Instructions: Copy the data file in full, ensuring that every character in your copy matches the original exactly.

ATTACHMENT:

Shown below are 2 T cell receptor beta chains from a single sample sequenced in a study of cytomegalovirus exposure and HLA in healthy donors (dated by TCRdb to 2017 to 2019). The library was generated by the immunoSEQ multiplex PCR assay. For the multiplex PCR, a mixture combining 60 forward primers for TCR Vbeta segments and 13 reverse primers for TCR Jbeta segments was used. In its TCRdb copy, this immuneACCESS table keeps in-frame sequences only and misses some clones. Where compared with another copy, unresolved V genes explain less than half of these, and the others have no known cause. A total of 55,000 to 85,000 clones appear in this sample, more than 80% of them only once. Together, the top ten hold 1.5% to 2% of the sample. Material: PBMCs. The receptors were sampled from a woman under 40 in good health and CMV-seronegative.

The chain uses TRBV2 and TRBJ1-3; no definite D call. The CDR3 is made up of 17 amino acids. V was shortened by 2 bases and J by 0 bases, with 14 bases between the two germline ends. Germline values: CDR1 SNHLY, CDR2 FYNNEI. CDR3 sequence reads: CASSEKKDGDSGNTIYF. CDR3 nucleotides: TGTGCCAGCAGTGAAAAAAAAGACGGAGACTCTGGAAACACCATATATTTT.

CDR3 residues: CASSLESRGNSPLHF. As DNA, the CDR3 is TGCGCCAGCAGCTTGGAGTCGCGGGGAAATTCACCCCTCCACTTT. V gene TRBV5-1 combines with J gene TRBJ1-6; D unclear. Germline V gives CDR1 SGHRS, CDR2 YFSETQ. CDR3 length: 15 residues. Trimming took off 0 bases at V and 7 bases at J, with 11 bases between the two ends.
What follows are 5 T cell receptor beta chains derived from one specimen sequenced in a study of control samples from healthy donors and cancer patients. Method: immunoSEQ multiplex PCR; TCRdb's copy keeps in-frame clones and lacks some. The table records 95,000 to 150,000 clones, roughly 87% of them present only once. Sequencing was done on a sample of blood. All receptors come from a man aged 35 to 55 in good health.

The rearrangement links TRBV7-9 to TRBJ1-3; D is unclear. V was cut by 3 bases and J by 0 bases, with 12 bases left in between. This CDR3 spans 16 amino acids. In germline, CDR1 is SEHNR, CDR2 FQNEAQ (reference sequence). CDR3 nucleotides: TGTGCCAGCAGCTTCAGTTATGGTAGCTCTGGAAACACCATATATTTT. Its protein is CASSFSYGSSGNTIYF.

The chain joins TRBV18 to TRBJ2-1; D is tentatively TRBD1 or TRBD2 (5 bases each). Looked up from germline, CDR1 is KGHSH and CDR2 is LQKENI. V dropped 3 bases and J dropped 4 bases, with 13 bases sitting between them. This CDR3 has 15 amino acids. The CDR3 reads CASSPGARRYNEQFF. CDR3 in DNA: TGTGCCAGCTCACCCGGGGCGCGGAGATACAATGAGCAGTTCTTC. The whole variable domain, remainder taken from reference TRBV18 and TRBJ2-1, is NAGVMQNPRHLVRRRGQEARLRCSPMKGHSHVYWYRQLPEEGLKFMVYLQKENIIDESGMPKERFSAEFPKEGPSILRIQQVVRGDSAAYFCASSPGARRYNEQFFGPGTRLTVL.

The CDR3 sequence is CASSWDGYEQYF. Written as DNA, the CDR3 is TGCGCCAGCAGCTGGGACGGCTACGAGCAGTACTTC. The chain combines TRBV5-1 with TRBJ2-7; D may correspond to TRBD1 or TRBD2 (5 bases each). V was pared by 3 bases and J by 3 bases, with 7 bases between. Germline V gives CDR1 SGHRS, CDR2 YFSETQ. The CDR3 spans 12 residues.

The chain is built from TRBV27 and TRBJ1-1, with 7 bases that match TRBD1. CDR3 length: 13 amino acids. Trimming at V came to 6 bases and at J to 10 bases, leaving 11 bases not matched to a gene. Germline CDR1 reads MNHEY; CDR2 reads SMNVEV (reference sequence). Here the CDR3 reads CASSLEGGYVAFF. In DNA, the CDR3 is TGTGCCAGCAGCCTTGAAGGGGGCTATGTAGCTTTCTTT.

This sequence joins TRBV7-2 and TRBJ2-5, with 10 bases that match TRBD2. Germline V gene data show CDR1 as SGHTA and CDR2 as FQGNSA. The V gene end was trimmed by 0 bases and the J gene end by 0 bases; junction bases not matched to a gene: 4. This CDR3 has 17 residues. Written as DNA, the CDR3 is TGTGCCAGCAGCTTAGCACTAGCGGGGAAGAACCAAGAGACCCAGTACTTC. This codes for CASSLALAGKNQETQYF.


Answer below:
Shown below are 2 T cell receptor beta chains from a single sample sequenced in a study of cytomegalovirus exposure and HLA in healthy donors (dated by TCRdb to 2017 to 2019). The library was generated by the immunoSEQ multiplex PCR assay. For the multiplex PCR, a mixture combining 60 forward primers for TCR Vbeta segments and 13 reverse primers for TCR Jbeta segments was used. In its TCRdb copy, this immuneACCESS table keeps in-frame sequences only and misses some clones. Where compared with another copy, unresolved V genes explain less than half of these, and the others have no known cause. A total of 55,000 to 85,000 clones appear in this sample, more than 80% of them only once. Together, the top ten hold 1.5% to 2% of the sample. Material: PBMCs. The receptors were sampled from a woman under 40 in good health and CMV-seronegative.

The chain uses TRBV2 and TRBJ1-3; no definite D call. The CDR3 is made up of 17 amino acids. V was shortened by 2 bases and J by 0 bases, with 14 bases between the two germline ends. Germline values: CDR1 SNHLY, CDR2 FYNNEI. CDR3 sequence reads: CASSEKKDGDSGNTIYF. CDR3 nucleotides: TGTGCCAGCAGTGAAAAAAAAGACGGAGACTCTGGAAACACCATATATTTT.

CDR3 residues: CASSLESRGNSPLHF. As DNA, the CDR3 is TGCGCCAGCAGCTTGGAGTCGCGGGGAAATTCACCCCTCCACTTT. V gene TRBV5-1 combines with J gene TRBJ1-6; D unclear. Germline V gives CDR1 SGHRS, CDR2 YFSETQ. CDR3 length: 15 residues. Trimming took off 0 bases at V and 7 bases at J, with 11 bases between the two ends.
What follows are 5 T cell receptor beta chains derived from one specimen sequenced in a study of control samples from healthy donors and cancer patients. Method: immunoSEQ multiplex PCR; TCRdb's copy keeps in-frame clones and lacks some. The table records 95,000 to 150,000 clones, roughly 87% of them present only once. Sequencing was done on a sample of blood. All receptors come from a man aged 35 to 55 in good health.

The rearrangement links TRBV7-9 to TRBJ1-3; D is unclear. V was cut by 3 bases and J by 0 bases, with 12 bases left in between. This CDR3 spans 16 amino acids. In germline, CDR1 is SEHNR, CDR2 FQNEAQ (reference sequence). CDR3 nucleotides: TGTGCCAGCAGCTTCAGTTATGGTAGCTCTGGAAACACCATATATTTT. Its protein is CASSFSYGSSGNTIYF.

The chain joins TRBV18 to TRBJ2-1; D is tentatively TRBD1 or TRBD2 (5 bases each). Looked up from germline, CDR1 is KGHSH and CDR2 is LQKENI. V dropped 3 bases and J dropped 4 bases, with 13 bases sitting between them. This CDR3 has 15 amino acids. The CDR3 reads CASSPGARRYNEQFF. CDR3 in DNA: TGTGCCAGCTCACCCGGGGCGCGGAGATACAATGAGCAGTTCTTC. The whole variable domain, remainder taken from reference TRBV18 and TRBJ2-1, is NAGVMQNPRHLVRRRGQEARLRCSPMKGHSHVYWYRQLPEEGLKFMVYLQKENIIDESGMPKERFSAEFPKEGPSILRIQQVVRGDSAAYFCASSPGARRYNEQFFGPGTRLTVL.

The CDR3 sequence is CASSWDGYEQYF. Written as DNA, the CDR3 is TGCGCCAGCAGCTGGGACGGCTACGAGCAGTACTTC. The chain combines TRBV5-1 with TRBJ2-7; D may correspond to TRBD1 or TRBD2 (5 bases each). V was pared by 3 bases and J by 3 bases, with 7 bases between. Germline V gives CDR1 SGHRS, CDR2 YFSETQ. The CDR3 spans 12 residues.

The chain is built from TRBV27 and TRBJ1-1, with 7 bases that match TRBD1. CDR3 length: 13 amino acids. Trimming at V came to 6 bases and at J to 10 bases, leaving 11 bases not matched to a gene. Germline CDR1 reads MNHEY; CDR2 reads SMNVEV (reference sequence). Here the CDR3 reads CASSLEGGYVAFF. In DNA, the CDR3 is TGTGCCAGCAGCCTTGAAGGGGGCTATGTAGCTTTCTTT.

This sequence joins TRBV7-2 and TRBJ2-5, with 10 bases that match TRBD2. Germline V gene data show CDR1 as SGHTA and CDR2 as FQGNSA. The V gene end was trimmed by 0 bases and the J gene end by 0 bases; junction bases not matched to a gene: 4. This CDR3 has 17 residues. Written as DNA, the CDR3 is TGTGCCAGCAGCTTAGCACTAGCGGGGAAGAACCAAGAGACCCAGTACTTC. This codes for CASSLALAGKNQETQYF.